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              Another area that I’ve found DO falls short, is that they allow only 1 external IP per droplet. Almost every other host sells extra IPs.

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                That’s true, but with TLS Server Name Indication being supported by almost all clients in use nowadays, I think this is becoming less important.

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                  You’re right, SNI fixed one use-case for multiple IPs, but many others remain. There’s the privacy argument and SEO penalties for starters. My biggest issue right now, though, is that I want to run email for multiple domains on one droplet. However, one IP only gets one PTR record, and some email hosts count a mismatched PTR record as an indication of spam.

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                    I’ve been hosting email for two domains on one VPS with one IP for a while with no problems. It’s true that you should have your mailserver’s forward and reverse DNS match, so for mail purposes it can only really have one hostname if it has one IP. I.e. the same IP can’t be addressed as both mail.example.com and mail.example.org, because one of these will then fail to have a matching PTR. But there’s no requirement that the MX record for a domain point to a server in the same domain. So you can have the MX records for both example.com and example.org point to mail.example.com, which has one IP and a matching PTR record of mail.example.com. Works for outgoing mail as well, as SPF and DKIM also don’t have any same-domain requirement.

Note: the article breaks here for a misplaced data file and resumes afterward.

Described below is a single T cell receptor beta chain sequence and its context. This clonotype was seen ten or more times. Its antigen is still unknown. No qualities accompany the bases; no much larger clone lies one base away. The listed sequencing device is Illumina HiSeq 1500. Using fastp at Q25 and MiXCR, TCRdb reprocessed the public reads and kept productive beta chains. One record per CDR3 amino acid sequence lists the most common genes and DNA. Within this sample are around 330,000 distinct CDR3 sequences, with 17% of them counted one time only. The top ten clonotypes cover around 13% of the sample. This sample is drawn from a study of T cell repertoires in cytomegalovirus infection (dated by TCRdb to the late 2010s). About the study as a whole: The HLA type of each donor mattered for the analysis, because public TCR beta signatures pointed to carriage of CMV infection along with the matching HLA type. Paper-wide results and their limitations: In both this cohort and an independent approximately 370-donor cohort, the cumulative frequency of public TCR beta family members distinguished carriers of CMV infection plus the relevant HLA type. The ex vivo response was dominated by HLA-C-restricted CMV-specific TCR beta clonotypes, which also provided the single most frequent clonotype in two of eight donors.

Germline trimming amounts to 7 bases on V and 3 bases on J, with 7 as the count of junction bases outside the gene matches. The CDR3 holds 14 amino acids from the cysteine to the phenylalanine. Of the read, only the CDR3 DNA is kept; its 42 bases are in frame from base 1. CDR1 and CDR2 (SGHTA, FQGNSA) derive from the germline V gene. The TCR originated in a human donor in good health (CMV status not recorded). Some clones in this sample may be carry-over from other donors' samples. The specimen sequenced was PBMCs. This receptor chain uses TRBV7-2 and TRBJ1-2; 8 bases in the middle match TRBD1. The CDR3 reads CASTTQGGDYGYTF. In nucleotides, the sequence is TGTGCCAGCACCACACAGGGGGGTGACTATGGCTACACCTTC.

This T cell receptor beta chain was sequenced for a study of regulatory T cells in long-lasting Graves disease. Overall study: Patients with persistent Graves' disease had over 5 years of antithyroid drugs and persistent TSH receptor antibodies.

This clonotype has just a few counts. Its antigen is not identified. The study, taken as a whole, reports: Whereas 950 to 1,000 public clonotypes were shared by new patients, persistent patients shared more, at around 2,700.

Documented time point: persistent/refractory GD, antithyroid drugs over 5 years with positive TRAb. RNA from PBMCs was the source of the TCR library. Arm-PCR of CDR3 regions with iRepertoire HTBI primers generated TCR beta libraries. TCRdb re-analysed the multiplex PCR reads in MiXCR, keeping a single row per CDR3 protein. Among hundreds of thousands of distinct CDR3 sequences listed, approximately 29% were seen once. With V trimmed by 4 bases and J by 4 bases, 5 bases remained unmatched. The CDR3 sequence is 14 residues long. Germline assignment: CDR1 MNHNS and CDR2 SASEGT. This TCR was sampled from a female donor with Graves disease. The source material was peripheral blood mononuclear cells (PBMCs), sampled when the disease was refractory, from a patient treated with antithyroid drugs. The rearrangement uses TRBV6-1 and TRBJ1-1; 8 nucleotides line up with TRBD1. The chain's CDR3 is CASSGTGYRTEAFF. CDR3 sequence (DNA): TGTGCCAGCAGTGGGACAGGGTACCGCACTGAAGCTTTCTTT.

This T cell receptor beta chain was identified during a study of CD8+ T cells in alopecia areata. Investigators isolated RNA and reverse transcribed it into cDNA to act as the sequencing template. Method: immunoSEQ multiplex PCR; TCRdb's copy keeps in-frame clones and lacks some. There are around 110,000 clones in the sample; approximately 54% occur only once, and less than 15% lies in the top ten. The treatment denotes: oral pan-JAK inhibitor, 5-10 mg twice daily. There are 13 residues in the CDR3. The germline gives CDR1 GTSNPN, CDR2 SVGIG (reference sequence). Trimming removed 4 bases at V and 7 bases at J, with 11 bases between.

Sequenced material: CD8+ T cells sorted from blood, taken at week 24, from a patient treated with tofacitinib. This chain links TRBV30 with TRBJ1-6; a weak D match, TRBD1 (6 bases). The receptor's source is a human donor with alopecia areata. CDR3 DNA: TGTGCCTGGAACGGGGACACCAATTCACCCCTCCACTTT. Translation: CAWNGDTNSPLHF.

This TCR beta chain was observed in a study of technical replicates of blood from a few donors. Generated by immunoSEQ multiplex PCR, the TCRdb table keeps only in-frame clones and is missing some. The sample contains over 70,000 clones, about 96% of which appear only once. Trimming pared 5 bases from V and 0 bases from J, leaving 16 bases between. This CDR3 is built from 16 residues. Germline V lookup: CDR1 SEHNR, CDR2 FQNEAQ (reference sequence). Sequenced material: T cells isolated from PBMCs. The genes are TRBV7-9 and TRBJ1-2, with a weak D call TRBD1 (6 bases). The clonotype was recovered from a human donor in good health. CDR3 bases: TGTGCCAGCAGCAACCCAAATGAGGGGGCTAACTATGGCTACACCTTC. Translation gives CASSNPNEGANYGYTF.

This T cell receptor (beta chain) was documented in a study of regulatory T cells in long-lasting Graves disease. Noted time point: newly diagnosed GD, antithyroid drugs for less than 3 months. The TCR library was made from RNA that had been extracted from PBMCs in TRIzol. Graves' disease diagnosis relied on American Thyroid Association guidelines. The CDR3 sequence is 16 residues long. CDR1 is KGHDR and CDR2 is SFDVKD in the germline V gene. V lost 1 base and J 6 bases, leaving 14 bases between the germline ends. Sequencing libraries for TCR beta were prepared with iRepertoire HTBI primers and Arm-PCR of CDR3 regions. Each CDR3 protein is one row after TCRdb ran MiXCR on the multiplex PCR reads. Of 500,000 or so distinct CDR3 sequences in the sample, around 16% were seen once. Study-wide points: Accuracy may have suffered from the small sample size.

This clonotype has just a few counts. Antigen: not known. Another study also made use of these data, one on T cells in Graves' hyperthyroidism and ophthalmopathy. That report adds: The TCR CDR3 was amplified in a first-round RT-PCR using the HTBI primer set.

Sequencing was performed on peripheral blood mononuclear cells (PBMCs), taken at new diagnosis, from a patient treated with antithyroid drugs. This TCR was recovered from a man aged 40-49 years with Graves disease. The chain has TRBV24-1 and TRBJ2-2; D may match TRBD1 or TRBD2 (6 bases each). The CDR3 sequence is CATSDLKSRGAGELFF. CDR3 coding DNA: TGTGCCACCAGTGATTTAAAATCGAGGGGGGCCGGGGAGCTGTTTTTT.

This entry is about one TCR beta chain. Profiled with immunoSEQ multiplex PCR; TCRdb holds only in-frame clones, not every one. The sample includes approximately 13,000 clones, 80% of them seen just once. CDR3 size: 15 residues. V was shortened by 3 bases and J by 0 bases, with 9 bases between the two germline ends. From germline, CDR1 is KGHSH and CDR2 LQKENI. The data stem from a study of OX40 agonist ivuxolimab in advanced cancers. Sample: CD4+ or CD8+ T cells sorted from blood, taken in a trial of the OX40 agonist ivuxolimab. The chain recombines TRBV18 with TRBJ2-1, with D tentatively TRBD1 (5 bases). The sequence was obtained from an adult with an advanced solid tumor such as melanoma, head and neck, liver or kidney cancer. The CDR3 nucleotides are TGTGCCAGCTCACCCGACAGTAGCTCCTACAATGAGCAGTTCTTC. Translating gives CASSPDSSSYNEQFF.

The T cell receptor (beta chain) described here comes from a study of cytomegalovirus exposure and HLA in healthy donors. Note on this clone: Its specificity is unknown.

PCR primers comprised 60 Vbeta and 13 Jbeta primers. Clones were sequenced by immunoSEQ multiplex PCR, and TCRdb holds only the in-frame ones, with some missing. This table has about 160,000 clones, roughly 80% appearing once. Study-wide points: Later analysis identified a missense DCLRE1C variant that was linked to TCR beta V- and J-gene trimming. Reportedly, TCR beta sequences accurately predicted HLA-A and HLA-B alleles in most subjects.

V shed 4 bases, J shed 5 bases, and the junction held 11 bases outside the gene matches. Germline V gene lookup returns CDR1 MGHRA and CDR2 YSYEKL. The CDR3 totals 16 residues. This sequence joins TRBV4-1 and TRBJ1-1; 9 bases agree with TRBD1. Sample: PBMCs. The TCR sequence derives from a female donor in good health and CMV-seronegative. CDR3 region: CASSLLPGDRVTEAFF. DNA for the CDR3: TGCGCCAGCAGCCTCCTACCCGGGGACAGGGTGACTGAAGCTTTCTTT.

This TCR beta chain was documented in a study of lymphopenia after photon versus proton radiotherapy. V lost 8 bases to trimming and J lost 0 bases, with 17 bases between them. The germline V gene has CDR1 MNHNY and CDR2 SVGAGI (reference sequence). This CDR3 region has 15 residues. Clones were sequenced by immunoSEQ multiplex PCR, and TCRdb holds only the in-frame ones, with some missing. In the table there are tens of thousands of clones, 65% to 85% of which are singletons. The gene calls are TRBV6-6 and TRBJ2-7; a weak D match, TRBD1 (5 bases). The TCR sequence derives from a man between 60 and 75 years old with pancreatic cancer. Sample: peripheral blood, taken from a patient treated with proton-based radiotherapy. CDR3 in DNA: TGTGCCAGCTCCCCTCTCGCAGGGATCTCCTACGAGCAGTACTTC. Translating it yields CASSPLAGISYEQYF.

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                  Can you not use DO’s floating IP service to provide multiple external IPs (I haven’t tried to do so, hence asking)?

                  I’m still working through the Lightsail documentation, but I don’t see any mention of IPv6 support? I do wonder why Amazon hasn’t yet been able to deliver VPC IPv6 support.

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                    Not really. DO gives only one “floating IP” per droplet, so they’re very limited too. Also, the floating IP will only route incoming traffic to the “anchor IP” on the droplet. So you can use it to respond to incoming connections, but you can’t initiate an outgoing connection from it (I think, not 100% sure there). Also, I’m not sure if you can even set the PTR record for the floating IP.

                    I really don’t get why DO doesn’t just allow extra IPs. It’s not a problem at any other host, and lots of their customers have been asking for years [0].

                    I’ve been seriously considering migrating to another provider over this. It’s a shame, because I like everything else about DO.

                    [0] https://www.digitalocean.com/community/questions/can-i-get-additional-ip-addresses-for-a-droplet

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                      Ah, thanks for the info. I assumed (never a good thing!) that it would be possible to add more than one to a droplet.

                      Yes, the single IP per droplet is odd. I can’t help but think it’s intentional, forcing you to use multiple droplets instead of a single droplet hosting services on unique IPs.